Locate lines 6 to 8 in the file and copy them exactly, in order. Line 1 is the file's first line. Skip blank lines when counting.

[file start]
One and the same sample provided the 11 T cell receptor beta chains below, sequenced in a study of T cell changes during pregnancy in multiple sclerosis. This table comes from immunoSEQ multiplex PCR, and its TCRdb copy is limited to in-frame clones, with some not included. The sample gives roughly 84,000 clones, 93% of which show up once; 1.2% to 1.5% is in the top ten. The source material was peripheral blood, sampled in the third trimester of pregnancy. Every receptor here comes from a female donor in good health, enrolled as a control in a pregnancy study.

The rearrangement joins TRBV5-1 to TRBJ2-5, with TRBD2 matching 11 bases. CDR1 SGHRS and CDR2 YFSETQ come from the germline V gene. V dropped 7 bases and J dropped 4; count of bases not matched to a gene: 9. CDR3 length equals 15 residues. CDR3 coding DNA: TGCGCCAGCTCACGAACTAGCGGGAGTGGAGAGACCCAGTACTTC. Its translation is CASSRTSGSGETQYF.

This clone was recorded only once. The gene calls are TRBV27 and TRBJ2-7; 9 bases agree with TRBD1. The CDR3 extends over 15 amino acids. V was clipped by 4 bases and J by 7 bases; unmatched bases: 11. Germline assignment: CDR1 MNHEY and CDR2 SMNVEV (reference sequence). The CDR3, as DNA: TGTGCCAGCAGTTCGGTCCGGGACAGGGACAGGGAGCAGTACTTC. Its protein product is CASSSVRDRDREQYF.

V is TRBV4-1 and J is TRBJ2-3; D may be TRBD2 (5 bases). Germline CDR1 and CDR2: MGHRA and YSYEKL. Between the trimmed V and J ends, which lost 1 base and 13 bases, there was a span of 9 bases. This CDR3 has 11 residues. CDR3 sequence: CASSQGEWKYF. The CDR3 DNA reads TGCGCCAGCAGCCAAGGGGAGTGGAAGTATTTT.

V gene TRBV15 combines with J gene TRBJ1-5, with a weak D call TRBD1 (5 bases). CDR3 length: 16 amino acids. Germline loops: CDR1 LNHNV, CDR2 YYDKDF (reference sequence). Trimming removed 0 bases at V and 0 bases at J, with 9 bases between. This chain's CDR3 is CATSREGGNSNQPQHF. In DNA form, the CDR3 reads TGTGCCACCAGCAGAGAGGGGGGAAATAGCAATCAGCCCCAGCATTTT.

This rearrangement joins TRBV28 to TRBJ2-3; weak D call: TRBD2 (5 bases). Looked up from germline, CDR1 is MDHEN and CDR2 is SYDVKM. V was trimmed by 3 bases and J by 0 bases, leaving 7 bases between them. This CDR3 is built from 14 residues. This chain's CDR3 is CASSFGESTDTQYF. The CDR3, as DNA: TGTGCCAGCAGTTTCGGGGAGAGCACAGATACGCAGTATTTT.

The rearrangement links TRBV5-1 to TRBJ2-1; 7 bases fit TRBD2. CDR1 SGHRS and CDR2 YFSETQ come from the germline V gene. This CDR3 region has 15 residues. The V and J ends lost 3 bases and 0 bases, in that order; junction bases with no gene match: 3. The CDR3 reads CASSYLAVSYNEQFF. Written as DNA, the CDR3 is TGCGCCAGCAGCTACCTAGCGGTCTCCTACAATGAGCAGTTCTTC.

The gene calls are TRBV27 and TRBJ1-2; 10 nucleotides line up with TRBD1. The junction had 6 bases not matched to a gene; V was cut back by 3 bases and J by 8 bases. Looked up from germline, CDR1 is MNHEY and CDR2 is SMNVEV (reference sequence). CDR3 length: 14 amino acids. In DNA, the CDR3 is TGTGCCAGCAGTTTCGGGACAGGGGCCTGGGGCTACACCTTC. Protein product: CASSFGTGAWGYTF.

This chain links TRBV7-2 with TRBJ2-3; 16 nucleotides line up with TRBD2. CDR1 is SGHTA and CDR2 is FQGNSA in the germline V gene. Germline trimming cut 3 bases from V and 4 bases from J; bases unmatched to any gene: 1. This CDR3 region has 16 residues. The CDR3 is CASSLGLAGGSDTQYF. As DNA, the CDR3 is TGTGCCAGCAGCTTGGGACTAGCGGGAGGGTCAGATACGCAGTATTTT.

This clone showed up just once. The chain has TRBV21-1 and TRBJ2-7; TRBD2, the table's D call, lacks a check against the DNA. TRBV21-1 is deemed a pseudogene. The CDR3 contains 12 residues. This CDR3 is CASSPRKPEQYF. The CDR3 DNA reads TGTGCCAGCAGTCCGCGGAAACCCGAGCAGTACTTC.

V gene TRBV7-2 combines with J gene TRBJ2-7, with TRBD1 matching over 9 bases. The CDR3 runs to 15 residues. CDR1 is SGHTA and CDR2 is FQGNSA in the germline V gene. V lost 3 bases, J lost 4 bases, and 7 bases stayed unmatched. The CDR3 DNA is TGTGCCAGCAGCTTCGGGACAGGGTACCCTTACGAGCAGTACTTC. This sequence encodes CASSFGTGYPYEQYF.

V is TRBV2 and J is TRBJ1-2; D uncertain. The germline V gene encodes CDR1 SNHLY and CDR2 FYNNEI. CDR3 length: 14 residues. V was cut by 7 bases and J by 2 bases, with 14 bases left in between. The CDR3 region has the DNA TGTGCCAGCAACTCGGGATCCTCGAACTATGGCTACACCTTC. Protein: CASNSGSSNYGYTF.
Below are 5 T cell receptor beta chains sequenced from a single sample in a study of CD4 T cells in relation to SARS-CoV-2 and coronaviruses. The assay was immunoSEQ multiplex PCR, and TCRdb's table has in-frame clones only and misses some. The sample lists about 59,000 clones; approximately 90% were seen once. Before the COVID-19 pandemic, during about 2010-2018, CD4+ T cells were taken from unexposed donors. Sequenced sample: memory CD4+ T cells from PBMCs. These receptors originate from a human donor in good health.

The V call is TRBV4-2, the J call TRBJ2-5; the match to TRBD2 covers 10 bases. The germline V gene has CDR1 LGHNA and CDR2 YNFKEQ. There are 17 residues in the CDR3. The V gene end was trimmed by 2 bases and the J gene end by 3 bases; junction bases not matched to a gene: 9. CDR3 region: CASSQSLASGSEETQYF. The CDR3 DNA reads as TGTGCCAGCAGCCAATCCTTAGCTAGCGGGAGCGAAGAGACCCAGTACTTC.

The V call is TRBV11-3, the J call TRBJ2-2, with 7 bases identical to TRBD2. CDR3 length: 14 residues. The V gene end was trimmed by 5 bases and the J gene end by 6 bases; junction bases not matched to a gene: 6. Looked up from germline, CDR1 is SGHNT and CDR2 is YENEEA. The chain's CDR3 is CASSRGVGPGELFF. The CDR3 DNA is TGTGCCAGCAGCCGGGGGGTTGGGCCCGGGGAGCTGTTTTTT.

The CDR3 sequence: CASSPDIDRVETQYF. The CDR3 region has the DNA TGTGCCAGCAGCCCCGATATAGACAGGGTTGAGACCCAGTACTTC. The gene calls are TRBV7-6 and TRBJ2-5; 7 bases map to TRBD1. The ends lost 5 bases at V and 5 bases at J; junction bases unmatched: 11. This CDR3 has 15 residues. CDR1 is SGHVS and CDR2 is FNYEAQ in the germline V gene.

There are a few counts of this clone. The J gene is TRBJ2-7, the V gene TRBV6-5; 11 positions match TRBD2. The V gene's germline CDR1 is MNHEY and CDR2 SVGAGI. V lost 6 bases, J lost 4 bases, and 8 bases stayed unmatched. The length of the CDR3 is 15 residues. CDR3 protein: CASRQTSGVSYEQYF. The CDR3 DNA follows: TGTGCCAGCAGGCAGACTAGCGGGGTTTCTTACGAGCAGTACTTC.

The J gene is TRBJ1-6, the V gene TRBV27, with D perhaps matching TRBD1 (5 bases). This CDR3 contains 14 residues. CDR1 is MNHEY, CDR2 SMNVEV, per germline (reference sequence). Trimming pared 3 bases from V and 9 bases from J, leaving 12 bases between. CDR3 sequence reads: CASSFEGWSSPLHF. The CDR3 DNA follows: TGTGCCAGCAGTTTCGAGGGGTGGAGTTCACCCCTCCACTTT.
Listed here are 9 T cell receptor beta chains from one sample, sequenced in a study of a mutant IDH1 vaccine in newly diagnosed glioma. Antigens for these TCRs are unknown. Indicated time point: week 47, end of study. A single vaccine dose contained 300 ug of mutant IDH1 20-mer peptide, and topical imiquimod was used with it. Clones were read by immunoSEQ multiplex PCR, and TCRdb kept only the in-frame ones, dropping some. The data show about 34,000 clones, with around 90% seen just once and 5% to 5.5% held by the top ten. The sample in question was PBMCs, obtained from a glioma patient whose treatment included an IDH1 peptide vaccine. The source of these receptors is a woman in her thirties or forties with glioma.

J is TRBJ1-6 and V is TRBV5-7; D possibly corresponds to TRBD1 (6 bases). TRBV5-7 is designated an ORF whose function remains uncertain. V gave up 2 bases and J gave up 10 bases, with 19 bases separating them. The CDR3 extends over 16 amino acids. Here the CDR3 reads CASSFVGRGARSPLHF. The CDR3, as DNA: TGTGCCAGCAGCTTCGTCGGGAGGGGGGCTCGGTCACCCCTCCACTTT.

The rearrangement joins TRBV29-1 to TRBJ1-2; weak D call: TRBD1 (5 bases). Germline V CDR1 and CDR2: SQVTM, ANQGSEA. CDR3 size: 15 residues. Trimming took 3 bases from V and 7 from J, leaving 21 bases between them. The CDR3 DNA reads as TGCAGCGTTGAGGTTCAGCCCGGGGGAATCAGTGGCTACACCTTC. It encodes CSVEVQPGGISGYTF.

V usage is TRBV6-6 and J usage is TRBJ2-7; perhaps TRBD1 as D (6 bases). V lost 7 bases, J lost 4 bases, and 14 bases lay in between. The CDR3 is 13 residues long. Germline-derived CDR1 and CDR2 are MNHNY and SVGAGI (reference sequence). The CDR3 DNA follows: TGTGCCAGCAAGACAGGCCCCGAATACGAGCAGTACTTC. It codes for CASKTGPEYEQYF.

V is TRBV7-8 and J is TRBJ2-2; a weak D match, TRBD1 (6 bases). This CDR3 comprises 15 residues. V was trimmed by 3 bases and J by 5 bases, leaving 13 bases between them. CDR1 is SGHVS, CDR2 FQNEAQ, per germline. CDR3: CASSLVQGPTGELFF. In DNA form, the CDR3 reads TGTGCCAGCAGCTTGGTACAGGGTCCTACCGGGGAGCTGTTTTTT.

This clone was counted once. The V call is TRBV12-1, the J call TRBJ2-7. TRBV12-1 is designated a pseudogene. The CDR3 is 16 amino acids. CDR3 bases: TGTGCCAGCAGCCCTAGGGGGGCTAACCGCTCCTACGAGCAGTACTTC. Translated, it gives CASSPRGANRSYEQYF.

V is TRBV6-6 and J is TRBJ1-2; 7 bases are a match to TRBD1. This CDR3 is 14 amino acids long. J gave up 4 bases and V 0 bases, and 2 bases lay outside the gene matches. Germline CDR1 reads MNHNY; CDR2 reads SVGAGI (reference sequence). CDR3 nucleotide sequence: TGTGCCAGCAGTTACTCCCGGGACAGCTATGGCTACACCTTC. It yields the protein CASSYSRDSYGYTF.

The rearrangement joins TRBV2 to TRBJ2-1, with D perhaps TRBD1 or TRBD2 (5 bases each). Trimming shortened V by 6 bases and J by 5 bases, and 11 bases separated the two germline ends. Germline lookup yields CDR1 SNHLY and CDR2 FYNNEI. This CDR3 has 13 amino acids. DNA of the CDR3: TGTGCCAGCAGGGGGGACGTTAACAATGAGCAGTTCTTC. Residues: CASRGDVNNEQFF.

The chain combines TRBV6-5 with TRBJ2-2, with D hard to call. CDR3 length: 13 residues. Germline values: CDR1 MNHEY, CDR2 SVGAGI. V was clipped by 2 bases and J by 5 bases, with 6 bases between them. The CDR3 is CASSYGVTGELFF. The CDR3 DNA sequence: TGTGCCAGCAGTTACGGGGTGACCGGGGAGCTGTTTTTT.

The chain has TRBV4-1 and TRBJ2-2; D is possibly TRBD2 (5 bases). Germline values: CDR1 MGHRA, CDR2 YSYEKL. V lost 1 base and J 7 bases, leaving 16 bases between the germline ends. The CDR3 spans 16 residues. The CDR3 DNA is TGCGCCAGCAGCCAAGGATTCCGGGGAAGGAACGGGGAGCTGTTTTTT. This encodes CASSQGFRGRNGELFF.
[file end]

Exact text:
This rearrangement joins TRBV28 to TRBJ2-3; weak D call: TRBD2 (5 bases). Looked up from germline, CDR1 is MDHEN and CDR2 is SYDVKM. V was trimmed by 3 bases and J by 0 bases, leaving 7 bases between them. This CDR3 is built from 14 residues. This chain's CDR3 is CASSFGESTDTQYF. The CDR3, as DNA: TGTGCCAGCAGTTTCGGGGAGAGCACAGATACGCAGTATTTT.

The rearrangement links TRBV5-1 to TRBJ2-1; 7 bases fit TRBD2. CDR1 SGHRS and CDR2 YFSETQ come from the germline V gene. This CDR3 region has 15 residues. The V and J ends lost 3 bases and 0 bases, in that order; junction bases with no gene match: 3. The CDR3 reads CASSYLAVSYNEQFF. Written as DNA, the CDR3 is TGCGCCAGCAGCTACCTAGCGGTCTCCTACAATGAGCAGTTCTTC.

The gene calls are TRBV27 and TRBJ1-2; 10 nucleotides line up with TRBD1. The junction had 6 bases not matched to a gene; V was cut back by 3 bases and J by 8 bases. Looked up from germline, CDR1 is MNHEY and CDR2 is SMNVEV (reference sequence). CDR3 length: 14 amino acids. In DNA, the CDR3 is TGTGCCAGCAGTTTCGGGACAGGGGCCTGGGGCTACACCTTC. Protein product: CASSFGTGAWGYTF.